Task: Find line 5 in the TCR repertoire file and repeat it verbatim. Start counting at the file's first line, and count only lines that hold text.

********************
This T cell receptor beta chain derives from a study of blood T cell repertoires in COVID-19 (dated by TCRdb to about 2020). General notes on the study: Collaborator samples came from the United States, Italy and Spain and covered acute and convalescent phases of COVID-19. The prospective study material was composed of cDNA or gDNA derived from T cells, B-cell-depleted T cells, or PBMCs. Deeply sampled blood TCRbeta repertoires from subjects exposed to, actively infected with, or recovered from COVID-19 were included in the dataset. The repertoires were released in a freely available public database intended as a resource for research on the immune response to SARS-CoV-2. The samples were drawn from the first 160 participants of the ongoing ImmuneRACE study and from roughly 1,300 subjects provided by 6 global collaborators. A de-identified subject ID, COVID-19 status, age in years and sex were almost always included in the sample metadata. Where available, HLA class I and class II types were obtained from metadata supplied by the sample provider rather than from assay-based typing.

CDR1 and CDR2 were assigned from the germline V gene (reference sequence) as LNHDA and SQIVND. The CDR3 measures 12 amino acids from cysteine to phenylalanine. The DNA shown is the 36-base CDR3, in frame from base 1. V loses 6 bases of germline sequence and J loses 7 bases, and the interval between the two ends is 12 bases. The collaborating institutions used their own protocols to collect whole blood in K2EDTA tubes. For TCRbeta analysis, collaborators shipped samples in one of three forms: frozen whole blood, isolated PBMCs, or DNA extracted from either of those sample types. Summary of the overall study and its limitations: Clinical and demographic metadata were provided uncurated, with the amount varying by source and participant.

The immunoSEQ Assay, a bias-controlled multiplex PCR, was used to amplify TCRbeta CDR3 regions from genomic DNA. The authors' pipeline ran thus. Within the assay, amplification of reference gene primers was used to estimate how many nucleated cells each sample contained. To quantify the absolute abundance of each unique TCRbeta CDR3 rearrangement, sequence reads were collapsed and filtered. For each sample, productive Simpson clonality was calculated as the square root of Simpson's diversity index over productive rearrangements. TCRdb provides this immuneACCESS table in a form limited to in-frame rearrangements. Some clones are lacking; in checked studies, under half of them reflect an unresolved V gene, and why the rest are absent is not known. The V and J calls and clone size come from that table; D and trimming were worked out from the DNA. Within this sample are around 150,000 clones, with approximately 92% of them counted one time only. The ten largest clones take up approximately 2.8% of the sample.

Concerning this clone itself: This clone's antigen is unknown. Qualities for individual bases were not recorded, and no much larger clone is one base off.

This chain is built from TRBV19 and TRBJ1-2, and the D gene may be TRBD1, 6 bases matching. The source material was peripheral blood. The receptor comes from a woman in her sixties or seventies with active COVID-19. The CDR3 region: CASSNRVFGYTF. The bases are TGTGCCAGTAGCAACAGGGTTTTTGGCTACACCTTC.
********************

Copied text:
This chain is built from TRBV19 and TRBJ1-2, and the D gene may be TRBD1, 6 bases matching. The source material was peripheral blood. The receptor comes from a woman in her sixties or seventies with active COVID-19. The CDR3 region: CASSNRVFGYTF. The bases are TGTGCCAGTAGCAACAGGGTTTTTGGCTACACCTTC.